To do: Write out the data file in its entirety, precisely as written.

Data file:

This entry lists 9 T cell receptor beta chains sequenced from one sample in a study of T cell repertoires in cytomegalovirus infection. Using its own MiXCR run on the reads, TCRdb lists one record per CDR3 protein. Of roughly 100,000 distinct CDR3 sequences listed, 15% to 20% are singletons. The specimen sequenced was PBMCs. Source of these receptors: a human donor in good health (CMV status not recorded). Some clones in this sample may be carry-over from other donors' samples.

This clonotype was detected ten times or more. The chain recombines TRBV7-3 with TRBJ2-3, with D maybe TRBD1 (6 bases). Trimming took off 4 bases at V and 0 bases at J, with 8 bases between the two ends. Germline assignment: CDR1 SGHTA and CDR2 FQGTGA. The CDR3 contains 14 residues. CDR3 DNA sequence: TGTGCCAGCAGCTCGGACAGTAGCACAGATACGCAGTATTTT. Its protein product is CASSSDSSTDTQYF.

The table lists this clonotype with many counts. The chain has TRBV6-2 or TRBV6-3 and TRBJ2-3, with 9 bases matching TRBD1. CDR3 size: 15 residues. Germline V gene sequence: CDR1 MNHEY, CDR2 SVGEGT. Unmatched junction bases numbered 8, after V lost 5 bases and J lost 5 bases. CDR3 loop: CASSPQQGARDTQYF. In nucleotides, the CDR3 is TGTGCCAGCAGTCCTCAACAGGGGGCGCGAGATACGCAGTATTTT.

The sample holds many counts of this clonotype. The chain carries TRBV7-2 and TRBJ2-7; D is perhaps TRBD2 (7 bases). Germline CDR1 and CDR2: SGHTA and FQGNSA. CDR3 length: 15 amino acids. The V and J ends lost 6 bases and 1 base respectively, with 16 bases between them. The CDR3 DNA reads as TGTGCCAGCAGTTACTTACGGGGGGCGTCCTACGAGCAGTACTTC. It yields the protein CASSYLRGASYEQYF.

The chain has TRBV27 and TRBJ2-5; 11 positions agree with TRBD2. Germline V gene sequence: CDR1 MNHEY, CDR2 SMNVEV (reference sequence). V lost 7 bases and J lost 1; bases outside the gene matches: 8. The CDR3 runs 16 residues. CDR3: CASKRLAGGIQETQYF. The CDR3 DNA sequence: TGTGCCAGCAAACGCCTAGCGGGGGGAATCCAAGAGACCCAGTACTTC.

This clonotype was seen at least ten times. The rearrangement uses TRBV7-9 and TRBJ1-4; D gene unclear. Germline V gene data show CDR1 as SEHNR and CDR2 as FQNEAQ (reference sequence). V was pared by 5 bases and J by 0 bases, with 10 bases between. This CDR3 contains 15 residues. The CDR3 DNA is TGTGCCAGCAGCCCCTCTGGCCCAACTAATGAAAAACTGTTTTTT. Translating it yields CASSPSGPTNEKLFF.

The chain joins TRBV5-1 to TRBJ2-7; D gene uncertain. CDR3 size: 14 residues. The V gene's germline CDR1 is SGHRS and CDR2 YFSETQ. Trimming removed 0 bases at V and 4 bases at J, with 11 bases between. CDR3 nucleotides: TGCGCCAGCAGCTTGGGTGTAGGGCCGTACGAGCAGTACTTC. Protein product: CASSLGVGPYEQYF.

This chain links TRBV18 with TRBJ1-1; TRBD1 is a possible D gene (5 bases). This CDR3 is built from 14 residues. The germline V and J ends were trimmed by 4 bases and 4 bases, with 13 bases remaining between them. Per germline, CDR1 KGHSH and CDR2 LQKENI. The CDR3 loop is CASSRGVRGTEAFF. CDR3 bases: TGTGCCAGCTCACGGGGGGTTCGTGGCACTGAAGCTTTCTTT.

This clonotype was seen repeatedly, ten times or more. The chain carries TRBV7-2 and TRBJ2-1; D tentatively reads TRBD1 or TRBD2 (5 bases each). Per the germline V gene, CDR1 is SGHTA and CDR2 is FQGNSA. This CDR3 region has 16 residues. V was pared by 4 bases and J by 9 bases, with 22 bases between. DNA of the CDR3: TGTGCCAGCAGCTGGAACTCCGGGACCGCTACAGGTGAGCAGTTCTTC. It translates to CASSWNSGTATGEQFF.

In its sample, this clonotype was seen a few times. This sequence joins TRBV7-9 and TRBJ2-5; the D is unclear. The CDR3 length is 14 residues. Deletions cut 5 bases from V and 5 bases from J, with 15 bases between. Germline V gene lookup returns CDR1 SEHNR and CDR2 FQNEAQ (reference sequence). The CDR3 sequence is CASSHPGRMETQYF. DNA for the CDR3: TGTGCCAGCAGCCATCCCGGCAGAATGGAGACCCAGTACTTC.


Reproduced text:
This entry lists 9 T cell receptor beta chains sequenced from one sample in a study of T cell repertoires in cytomegalovirus infection. Using its own MiXCR run on the reads, TCRdb lists one record per CDR3 protein. Of roughly 100,000 distinct CDR3 sequences listed, 15% to 20% are singletons. The specimen sequenced was PBMCs. Source of these receptors: a human donor in good health (CMV status not recorded). Some clones in this sample may be carry-over from other donors' samples.

This clonotype was detected ten times or more. The chain recombines TRBV7-3 with TRBJ2-3, with D maybe TRBD1 (6 bases). Trimming took off 4 bases at V and 0 bases at J, with 8 bases between the two ends. Germline assignment: CDR1 SGHTA and CDR2 FQGTGA. The CDR3 contains 14 residues. CDR3 DNA sequence: TGTGCCAGCAGCTCGGACAGTAGCACAGATACGCAGTATTTT. Its protein product is CASSSDSSTDTQYF.

The table lists this clonotype with many counts. The chain has TRBV6-2 or TRBV6-3 and TRBJ2-3, with 9 bases matching TRBD1. CDR3 size: 15 residues. Germline V gene sequence: CDR1 MNHEY, CDR2 SVGEGT. Unmatched junction bases numbered 8, after V lost 5 bases and J lost 5 bases. CDR3 loop: CASSPQQGARDTQYF. In nucleotides, the CDR3 is TGTGCCAGCAGTCCTCAACAGGGGGCGCGAGATACGCAGTATTTT.

The sample holds many counts of this clonotype. The chain carries TRBV7-2 and TRBJ2-7; D is perhaps TRBD2 (7 bases). Germline CDR1 and CDR2: SGHTA and FQGNSA. CDR3 length: 15 amino acids. The V and J ends lost 6 bases and 1 base respectively, with 16 bases between them. The CDR3 DNA reads as TGTGCCAGCAGTTACTTACGGGGGGCGTCCTACGAGCAGTACTTC. It yields the protein CASSYLRGASYEQYF.

The chain has TRBV27 and TRBJ2-5; 11 positions agree with TRBD2. Germline V gene sequence: CDR1 MNHEY, CDR2 SMNVEV (reference sequence). V lost 7 bases and J lost 1; bases outside the gene matches: 8. The CDR3 runs 16 residues. CDR3: CASKRLAGGIQETQYF. The CDR3 DNA sequence: TGTGCCAGCAAACGCCTAGCGGGGGGAATCCAAGAGACCCAGTACTTC.

This clonotype was seen at least ten times. The rearrangement uses TRBV7-9 and TRBJ1-4; D gene unclear. Germline V gene data show CDR1 as SEHNR and CDR2 as FQNEAQ (reference sequence). V was pared by 5 bases and J by 0 bases, with 10 bases between. This CDR3 contains 15 residues. The CDR3 DNA is TGTGCCAGCAGCCCCTCTGGCCCAACTAATGAAAAACTGTTTTTT. Translating it yields CASSPSGPTNEKLFF.

The chain joins TRBV5-1 to TRBJ2-7; D gene uncertain. CDR3 size: 14 residues. The V gene's germline CDR1 is SGHRS and CDR2 YFSETQ. Trimming removed 0 bases at V and 4 bases at J, with 11 bases between. CDR3 nucleotides: TGCGCCAGCAGCTTGGGTGTAGGGCCGTACGAGCAGTACTTC. Protein product: CASSLGVGPYEQYF.

This chain links TRBV18 with TRBJ1-1; TRBD1 is a possible D gene (5 bases). This CDR3 is built from 14 residues. The germline V and J ends were trimmed by 4 bases and 4 bases, with 13 bases remaining between them. Per germline, CDR1 KGHSH and CDR2 LQKENI. The CDR3 loop is CASSRGVRGTEAFF. CDR3 bases: TGTGCCAGCTCACGGGGGGTTCGTGGCACTGAAGCTTTCTTT.

This clonotype was seen repeatedly, ten times or more. The chain carries TRBV7-2 and TRBJ2-1; D tentatively reads TRBD1 or TRBD2 (5 bases each). Per the germline V gene, CDR1 is SGHTA and CDR2 is FQGNSA. This CDR3 region has 16 residues. V was pared by 4 bases and J by 9 bases, with 22 bases between. DNA of the CDR3: TGTGCCAGCAGCTGGAACTCCGGGACCGCTACAGGTGAGCAGTTCTTC. It translates to CASSWNSGTATGEQFF.

In its sample, this clonotype was seen a few times. This sequence joins TRBV7-9 and TRBJ2-5; the D is unclear. The CDR3 length is 14 residues. Deletions cut 5 bases from V and 5 bases from J, with 15 bases between. Germline V gene lookup returns CDR1 SEHNR and CDR2 FQNEAQ (reference sequence). The CDR3 sequence is CASSHPGRMETQYF. DNA for the CDR3: TGTGCCAGCAGCCATCCCGGCAGAATGGAGACCCAGTACTTC.